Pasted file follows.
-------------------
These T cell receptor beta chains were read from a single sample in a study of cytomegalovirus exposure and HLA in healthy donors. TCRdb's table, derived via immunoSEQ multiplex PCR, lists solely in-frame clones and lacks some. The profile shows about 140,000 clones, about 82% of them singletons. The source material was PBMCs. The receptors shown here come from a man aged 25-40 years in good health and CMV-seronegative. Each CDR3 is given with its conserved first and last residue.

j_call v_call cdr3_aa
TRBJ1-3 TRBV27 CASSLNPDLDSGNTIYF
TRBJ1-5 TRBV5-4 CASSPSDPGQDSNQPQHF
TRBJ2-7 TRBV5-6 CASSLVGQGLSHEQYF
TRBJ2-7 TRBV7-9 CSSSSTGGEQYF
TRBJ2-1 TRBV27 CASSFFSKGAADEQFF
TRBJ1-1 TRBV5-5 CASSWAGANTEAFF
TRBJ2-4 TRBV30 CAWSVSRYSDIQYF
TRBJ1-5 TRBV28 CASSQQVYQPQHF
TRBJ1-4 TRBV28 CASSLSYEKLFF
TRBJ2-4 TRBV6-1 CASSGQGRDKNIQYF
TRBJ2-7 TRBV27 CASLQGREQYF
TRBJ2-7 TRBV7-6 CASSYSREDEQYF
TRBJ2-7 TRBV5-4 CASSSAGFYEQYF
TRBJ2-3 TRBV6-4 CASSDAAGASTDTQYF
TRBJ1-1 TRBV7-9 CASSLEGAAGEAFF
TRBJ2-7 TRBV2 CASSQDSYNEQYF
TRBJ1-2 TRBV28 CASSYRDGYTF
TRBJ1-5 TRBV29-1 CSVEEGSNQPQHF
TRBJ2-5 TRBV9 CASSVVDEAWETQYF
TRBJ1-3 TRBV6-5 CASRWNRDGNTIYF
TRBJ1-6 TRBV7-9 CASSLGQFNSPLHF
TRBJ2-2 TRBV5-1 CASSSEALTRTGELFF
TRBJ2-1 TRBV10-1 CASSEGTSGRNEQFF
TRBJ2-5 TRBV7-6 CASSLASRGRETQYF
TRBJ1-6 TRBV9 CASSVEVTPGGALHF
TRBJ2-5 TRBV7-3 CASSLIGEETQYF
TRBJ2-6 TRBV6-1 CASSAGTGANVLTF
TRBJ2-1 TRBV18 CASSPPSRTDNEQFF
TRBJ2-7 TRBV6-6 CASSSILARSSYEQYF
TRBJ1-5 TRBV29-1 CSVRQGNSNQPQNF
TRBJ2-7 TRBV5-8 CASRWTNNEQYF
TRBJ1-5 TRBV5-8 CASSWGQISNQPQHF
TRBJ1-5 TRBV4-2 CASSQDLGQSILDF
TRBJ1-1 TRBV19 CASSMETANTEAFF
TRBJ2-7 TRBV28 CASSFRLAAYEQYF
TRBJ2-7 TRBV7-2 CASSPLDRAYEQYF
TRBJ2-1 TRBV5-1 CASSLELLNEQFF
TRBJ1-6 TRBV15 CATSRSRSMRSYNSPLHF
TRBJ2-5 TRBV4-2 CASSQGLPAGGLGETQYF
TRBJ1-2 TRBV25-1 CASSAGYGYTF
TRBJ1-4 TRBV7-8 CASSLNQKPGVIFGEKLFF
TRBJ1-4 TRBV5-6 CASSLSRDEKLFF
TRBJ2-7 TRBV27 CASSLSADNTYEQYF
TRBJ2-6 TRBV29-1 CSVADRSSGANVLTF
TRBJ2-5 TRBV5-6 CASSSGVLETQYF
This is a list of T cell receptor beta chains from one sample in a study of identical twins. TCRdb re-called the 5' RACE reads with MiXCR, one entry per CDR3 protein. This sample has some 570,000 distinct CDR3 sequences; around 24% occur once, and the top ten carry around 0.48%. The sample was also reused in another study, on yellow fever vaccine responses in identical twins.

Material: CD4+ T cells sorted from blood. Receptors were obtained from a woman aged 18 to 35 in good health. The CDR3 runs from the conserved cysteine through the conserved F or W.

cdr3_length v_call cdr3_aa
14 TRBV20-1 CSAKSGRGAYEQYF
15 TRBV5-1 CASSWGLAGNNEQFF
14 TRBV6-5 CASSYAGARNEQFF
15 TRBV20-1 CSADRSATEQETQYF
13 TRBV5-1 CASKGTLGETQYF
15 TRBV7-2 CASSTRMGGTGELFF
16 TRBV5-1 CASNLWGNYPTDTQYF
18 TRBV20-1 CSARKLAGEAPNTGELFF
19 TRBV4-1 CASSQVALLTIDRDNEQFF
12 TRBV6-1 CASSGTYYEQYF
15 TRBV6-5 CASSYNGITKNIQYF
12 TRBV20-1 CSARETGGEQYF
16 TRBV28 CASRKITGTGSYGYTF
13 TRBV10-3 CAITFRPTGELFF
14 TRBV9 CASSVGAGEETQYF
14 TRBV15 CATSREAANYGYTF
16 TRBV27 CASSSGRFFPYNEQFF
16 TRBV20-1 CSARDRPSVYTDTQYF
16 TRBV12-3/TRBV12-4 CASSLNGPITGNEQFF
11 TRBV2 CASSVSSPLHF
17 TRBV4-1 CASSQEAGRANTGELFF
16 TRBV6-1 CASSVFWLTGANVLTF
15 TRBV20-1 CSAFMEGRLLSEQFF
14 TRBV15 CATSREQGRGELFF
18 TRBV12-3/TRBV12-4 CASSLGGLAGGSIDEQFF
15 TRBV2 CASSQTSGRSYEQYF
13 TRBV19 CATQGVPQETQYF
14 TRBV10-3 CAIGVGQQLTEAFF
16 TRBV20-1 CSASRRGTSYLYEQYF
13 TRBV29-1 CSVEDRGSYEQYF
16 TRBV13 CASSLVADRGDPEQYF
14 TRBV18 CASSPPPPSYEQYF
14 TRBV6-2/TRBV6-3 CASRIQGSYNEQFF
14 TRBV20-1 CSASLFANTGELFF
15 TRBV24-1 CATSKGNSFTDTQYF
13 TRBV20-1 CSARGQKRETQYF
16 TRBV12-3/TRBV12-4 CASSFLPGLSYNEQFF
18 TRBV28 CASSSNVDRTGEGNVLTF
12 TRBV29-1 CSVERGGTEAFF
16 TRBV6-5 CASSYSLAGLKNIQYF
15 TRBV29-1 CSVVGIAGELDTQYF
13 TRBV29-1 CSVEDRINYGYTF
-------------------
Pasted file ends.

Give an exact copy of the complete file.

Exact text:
These T cell receptor beta chains were read from a single sample in a study of cytomegalovirus exposure and HLA in healthy donors. TCRdb's table, derived via immunoSEQ multiplex PCR, lists solely in-frame clones and lacks some. The profile shows about 140,000 clones, about 82% of them singletons. The source material was PBMCs. The receptors shown here come from a man aged 25-40 years in good health and CMV-seronegative. Each CDR3 is given with its conserved first and last residue.

j_call v_call cdr3_aa
TRBJ1-3 TRBV27 CASSLNPDLDSGNTIYF
TRBJ1-5 TRBV5-4 CASSPSDPGQDSNQPQHF
TRBJ2-7 TRBV5-6 CASSLVGQGLSHEQYF
TRBJ2-7 TRBV7-9 CSSSSTGGEQYF
TRBJ2-1 TRBV27 CASSFFSKGAADEQFF
TRBJ1-1 TRBV5-5 CASSWAGANTEAFF
TRBJ2-4 TRBV30 CAWSVSRYSDIQYF
TRBJ1-5 TRBV28 CASSQQVYQPQHF
TRBJ1-4 TRBV28 CASSLSYEKLFF
TRBJ2-4 TRBV6-1 CASSGQGRDKNIQYF
TRBJ2-7 TRBV27 CASLQGREQYF
TRBJ2-7 TRBV7-6 CASSYSREDEQYF
TRBJ2-7 TRBV5-4 CASSSAGFYEQYF
TRBJ2-3 TRBV6-4 CASSDAAGASTDTQYF
TRBJ1-1 TRBV7-9 CASSLEGAAGEAFF
TRBJ2-7 TRBV2 CASSQDSYNEQYF
TRBJ1-2 TRBV28 CASSYRDGYTF
TRBJ1-5 TRBV29-1 CSVEEGSNQPQHF
TRBJ2-5 TRBV9 CASSVVDEAWETQYF
TRBJ1-3 TRBV6-5 CASRWNRDGNTIYF
TRBJ1-6 TRBV7-9 CASSLGQFNSPLHF
TRBJ2-2 TRBV5-1 CASSSEALTRTGELFF
TRBJ2-1 TRBV10-1 CASSEGTSGRNEQFF
TRBJ2-5 TRBV7-6 CASSLASRGRETQYF
TRBJ1-6 TRBV9 CASSVEVTPGGALHF
TRBJ2-5 TRBV7-3 CASSLIGEETQYF
TRBJ2-6 TRBV6-1 CASSAGTGANVLTF
TRBJ2-1 TRBV18 CASSPPSRTDNEQFF
TRBJ2-7 TRBV6-6 CASSSILARSSYEQYF
TRBJ1-5 TRBV29-1 CSVRQGNSNQPQNF
TRBJ2-7 TRBV5-8 CASRWTNNEQYF
TRBJ1-5 TRBV5-8 CASSWGQISNQPQHF
TRBJ1-5 TRBV4-2 CASSQDLGQSILDF
TRBJ1-1 TRBV19 CASSMETANTEAFF
TRBJ2-7 TRBV28 CASSFRLAAYEQYF
TRBJ2-7 TRBV7-2 CASSPLDRAYEQYF
TRBJ2-1 TRBV5-1 CASSLELLNEQFF
TRBJ1-6 TRBV15 CATSRSRSMRSYNSPLHF
TRBJ2-5 TRBV4-2 CASSQGLPAGGLGETQYF
TRBJ1-2 TRBV25-1 CASSAGYGYTF
TRBJ1-4 TRBV7-8 CASSLNQKPGVIFGEKLFF
TRBJ1-4 TRBV5-6 CASSLSRDEKLFF
TRBJ2-7 TRBV27 CASSLSADNTYEQYF
TRBJ2-6 TRBV29-1 CSVADRSSGANVLTF
TRBJ2-5 TRBV5-6 CASSSGVLETQYF
This is a list of T cell receptor beta chains from one sample in a study of identical twins. TCRdb re-called the 5' RACE reads with MiXCR, one entry per CDR3 protein. This sample has some 570,000 distinct CDR3 sequences; around 24% occur once, and the top ten carry around 0.48%. The sample was also reused in another study, on yellow fever vaccine responses in identical twins.

Material: CD4+ T cells sorted from blood. Receptors were obtained from a woman aged 18 to 35 in good health. The CDR3 runs from the conserved cysteine through the conserved F or W.

cdr3_length v_call cdr3_aa
14 TRBV20-1 CSAKSGRGAYEQYF
15 TRBV5-1 CASSWGLAGNNEQFF
14 TRBV6-5 CASSYAGARNEQFF
15 TRBV20-1 CSADRSATEQETQYF
13 TRBV5-1 CASKGTLGETQYF
15 TRBV7-2 CASSTRMGGTGELFF
16 TRBV5-1 CASNLWGNYPTDTQYF
18 TRBV20-1 CSARKLAGEAPNTGELFF
19 TRBV4-1 CASSQVALLTIDRDNEQFF
12 TRBV6-1 CASSGTYYEQYF
15 TRBV6-5 CASSYNGITKNIQYF
12 TRBV20-1 CSARETGGEQYF
16 TRBV28 CASRKITGTGSYGYTF
13 TRBV10-3 CAITFRPTGELFF
14 TRBV9 CASSVGAGEETQYF
14 TRBV15 CATSREAANYGYTF
16 TRBV27 CASSSGRFFPYNEQFF
16 TRBV20-1 CSARDRPSVYTDTQYF
16 TRBV12-3/TRBV12-4 CASSLNGPITGNEQFF
11 TRBV2 CASSVSSPLHF
17 TRBV4-1 CASSQEAGRANTGELFF
16 TRBV6-1 CASSVFWLTGANVLTF
15 TRBV20-1 CSAFMEGRLLSEQFF
14 TRBV15 CATSREQGRGELFF
18 TRBV12-3/TRBV12-4 CASSLGGLAGGSIDEQFF
15 TRBV2 CASSQTSGRSYEQYF
13 TRBV19 CATQGVPQETQYF
14 TRBV10-3 CAIGVGQQLTEAFF
16 TRBV20-1 CSASRRGTSYLYEQYF
13 TRBV29-1 CSVEDRGSYEQYF
16 TRBV13 CASSLVADRGDPEQYF
14 TRBV18 CASSPPPPSYEQYF
14 TRBV6-2/TRBV6-3 CASRIQGSYNEQFF
14 TRBV20-1 CSASLFANTGELFF
15 TRBV24-1 CATSKGNSFTDTQYF
13 TRBV20-1 CSARGQKRETQYF
16 TRBV12-3/TRBV12-4 CASSFLPGLSYNEQFF
18 TRBV28 CASSSNVDRTGEGNVLTF
12 TRBV29-1 CSVERGGTEAFF
16 TRBV6-5 CASSYSLAGLKNIQYF
15 TRBV29-1 CSVVGIAGELDTQYF
13 TRBV29-1 CSVEDRINYGYTF